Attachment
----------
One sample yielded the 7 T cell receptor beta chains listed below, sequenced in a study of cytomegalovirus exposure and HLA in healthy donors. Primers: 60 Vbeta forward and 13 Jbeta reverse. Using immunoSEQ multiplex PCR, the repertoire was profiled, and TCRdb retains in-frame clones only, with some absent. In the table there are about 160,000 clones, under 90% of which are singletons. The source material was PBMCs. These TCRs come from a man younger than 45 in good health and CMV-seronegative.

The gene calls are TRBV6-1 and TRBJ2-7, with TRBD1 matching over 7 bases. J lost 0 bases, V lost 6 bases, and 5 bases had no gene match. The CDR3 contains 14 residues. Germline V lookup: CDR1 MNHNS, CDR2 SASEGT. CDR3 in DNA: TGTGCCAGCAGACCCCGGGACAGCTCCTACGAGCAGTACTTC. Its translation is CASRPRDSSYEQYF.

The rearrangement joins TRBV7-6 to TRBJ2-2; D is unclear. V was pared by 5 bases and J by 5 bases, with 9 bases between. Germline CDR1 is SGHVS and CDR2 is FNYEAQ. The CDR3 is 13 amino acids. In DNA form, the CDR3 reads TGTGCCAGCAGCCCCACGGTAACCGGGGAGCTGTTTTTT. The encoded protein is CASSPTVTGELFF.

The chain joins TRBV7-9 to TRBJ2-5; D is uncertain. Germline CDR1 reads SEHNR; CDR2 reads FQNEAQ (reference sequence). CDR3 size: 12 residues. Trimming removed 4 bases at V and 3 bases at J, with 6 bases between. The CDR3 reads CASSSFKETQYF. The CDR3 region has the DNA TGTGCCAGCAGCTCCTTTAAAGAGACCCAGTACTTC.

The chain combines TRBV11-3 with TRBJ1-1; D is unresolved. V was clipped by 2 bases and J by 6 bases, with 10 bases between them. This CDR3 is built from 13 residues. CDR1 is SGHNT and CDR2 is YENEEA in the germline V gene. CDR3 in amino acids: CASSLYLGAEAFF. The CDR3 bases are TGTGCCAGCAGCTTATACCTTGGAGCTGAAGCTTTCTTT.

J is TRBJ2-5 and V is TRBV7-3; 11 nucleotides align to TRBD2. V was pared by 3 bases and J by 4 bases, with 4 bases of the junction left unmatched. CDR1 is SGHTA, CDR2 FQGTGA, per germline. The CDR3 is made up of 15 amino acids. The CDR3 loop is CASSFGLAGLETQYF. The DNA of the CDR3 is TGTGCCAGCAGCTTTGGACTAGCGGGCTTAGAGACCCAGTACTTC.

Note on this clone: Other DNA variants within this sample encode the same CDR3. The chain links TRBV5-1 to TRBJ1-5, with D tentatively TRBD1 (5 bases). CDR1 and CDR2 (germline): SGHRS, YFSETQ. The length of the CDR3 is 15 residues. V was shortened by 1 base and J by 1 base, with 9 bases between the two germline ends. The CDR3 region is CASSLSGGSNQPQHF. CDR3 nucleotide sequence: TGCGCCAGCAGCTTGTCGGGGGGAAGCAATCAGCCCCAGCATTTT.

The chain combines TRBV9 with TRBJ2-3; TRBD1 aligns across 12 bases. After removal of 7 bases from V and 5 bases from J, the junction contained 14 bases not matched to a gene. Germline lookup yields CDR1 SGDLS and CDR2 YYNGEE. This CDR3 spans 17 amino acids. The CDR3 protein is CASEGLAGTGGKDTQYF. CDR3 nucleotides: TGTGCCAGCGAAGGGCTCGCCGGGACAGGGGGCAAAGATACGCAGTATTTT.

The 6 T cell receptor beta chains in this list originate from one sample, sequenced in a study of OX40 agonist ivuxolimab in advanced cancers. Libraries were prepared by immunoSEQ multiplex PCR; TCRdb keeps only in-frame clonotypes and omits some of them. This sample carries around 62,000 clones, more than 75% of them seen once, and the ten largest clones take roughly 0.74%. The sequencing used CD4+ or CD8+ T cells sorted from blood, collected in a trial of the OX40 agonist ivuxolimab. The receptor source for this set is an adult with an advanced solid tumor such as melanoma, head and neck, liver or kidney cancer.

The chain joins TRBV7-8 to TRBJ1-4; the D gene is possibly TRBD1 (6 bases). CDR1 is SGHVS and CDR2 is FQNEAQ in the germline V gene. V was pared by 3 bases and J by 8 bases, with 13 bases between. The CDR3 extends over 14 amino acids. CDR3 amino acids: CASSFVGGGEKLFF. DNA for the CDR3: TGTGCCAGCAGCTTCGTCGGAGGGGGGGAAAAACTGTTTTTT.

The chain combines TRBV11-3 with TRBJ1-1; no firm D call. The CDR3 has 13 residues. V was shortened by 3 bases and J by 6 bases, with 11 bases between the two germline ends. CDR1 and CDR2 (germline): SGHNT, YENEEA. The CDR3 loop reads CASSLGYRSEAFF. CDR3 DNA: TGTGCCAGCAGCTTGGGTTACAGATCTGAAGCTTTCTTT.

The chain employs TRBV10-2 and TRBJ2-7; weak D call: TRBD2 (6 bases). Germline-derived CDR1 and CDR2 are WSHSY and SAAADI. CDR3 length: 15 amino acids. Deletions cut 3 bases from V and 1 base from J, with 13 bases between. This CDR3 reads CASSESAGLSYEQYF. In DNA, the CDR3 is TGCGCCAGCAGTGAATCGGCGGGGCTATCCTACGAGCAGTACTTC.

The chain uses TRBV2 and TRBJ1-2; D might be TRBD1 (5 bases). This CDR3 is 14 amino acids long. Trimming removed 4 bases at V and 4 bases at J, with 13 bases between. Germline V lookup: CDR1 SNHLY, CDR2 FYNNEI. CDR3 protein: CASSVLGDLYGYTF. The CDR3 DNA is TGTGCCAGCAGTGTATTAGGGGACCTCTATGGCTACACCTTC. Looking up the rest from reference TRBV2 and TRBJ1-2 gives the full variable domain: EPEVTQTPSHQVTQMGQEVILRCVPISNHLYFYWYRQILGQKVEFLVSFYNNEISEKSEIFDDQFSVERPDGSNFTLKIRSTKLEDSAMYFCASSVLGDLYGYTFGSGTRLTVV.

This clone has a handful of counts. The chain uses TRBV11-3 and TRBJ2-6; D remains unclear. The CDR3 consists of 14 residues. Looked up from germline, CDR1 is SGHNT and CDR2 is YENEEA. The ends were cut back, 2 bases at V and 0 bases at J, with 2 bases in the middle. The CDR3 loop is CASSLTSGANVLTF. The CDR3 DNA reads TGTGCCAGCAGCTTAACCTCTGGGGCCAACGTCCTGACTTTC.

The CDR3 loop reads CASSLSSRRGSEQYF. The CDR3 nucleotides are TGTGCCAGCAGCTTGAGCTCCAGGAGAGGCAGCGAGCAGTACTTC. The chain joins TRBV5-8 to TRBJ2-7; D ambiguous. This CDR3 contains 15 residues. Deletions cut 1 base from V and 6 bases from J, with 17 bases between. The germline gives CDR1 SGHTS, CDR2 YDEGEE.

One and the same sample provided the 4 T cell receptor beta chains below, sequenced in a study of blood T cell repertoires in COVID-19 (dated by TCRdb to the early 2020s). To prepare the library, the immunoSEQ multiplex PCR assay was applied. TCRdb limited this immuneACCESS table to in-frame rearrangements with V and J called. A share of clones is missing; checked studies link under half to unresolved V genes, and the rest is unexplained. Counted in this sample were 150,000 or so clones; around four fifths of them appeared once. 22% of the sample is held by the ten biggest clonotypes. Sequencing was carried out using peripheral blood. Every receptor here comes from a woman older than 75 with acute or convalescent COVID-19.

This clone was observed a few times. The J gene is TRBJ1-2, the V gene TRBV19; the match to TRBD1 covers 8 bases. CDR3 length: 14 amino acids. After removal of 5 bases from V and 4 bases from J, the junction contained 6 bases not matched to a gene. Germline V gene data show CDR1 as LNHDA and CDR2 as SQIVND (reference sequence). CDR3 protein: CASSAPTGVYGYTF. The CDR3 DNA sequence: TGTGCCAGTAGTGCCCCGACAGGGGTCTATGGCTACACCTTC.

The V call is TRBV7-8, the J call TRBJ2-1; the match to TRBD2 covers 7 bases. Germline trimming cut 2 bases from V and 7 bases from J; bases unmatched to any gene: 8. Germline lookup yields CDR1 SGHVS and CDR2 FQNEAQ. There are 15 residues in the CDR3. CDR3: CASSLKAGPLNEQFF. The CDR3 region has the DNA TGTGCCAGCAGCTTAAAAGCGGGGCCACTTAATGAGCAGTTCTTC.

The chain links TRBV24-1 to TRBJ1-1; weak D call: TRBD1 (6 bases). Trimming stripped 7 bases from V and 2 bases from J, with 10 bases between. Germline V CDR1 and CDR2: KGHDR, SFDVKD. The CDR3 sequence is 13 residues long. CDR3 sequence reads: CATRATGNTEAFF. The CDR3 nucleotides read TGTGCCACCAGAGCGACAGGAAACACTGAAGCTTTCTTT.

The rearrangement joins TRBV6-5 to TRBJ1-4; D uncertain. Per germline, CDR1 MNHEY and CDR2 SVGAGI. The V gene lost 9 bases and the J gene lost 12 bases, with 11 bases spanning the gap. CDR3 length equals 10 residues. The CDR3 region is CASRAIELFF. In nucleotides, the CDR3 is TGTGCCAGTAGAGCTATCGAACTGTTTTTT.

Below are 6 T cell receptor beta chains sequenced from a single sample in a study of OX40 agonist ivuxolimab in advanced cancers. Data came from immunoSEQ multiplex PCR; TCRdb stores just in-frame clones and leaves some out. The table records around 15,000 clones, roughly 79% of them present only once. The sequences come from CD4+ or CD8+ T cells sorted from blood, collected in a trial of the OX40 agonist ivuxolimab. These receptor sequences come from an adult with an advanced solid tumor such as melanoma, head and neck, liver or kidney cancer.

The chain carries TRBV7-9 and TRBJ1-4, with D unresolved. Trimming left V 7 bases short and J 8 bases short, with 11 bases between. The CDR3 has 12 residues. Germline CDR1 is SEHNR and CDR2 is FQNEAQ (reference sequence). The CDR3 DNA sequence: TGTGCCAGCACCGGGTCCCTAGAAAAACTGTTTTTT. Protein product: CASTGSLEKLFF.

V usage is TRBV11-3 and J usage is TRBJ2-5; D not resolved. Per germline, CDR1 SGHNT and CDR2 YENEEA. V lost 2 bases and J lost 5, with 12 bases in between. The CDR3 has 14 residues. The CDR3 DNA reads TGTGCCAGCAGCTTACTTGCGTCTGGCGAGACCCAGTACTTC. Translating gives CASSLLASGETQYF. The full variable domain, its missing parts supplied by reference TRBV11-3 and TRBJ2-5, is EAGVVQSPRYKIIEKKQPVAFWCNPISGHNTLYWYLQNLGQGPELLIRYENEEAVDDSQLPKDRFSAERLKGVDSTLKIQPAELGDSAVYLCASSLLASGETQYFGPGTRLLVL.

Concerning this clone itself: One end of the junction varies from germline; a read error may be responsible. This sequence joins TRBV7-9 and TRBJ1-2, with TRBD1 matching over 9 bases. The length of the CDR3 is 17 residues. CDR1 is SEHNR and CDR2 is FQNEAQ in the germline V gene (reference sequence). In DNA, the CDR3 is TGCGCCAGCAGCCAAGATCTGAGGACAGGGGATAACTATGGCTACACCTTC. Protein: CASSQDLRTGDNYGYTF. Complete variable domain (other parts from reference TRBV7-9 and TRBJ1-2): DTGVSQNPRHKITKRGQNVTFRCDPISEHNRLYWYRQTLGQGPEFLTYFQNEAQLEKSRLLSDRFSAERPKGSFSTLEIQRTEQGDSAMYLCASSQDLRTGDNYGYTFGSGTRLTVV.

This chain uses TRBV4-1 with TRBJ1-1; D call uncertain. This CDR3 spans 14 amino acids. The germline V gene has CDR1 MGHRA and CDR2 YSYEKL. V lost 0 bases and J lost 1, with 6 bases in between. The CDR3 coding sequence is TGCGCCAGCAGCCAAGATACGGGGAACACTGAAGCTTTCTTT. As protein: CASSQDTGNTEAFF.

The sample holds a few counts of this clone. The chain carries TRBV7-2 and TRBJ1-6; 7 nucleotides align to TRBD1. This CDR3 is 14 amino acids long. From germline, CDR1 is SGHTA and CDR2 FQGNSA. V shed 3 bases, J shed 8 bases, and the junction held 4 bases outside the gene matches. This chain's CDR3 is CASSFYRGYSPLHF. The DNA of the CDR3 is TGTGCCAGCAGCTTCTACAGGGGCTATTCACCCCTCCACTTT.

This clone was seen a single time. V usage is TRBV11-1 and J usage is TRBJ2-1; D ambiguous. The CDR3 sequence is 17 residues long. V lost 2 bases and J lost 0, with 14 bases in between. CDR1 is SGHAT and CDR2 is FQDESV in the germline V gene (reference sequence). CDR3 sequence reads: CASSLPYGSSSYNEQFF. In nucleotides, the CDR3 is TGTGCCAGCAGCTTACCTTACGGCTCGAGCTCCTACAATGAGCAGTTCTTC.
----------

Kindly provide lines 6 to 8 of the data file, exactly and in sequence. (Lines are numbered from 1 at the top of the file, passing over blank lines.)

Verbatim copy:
J is TRBJ2-5 and V is TRBV7-3; 11 nucleotides align to TRBD2. V was pared by 3 bases and J by 4 bases, with 4 bases of the junction left unmatched. CDR1 is SGHTA, CDR2 FQGTGA, per germline. The CDR3 is made up of 15 amino acids. The CDR3 loop is CASSFGLAGLETQYF. The DNA of the CDR3 is TGTGCCAGCAGCTTTGGACTAGCGGGCTTAGAGACCCAGTACTTC.

Note on this clone: Other DNA variants within this sample encode the same CDR3. The chain links TRBV5-1 to TRBJ1-5, with D tentatively TRBD1 (5 bases). CDR1 and CDR2 (germline): SGHRS, YFSETQ. The length of the CDR3 is 15 residues. V was shortened by 1 base and J by 1 base, with 9 bases between the two germline ends. The CDR3 region is CASSLSGGSNQPQHF. CDR3 nucleotide sequence: TGCGCCAGCAGCTTGTCGGGGGGAAGCAATCAGCCCCAGCATTTT.

The chain combines TRBV9 with TRBJ2-3; TRBD1 aligns across 12 bases. After removal of 7 bases from V and 5 bases from J, the junction contained 14 bases not matched to a gene. Germline lookup yields CDR1 SGDLS and CDR2 YYNGEE. This CDR3 spans 17 amino acids. The CDR3 protein is CASEGLAGTGGKDTQYF. CDR3 nucleotides: TGTGCCAGCGAAGGGCTCGCCGGGACAGGGGGCAAAGATACGCAGTATTTT.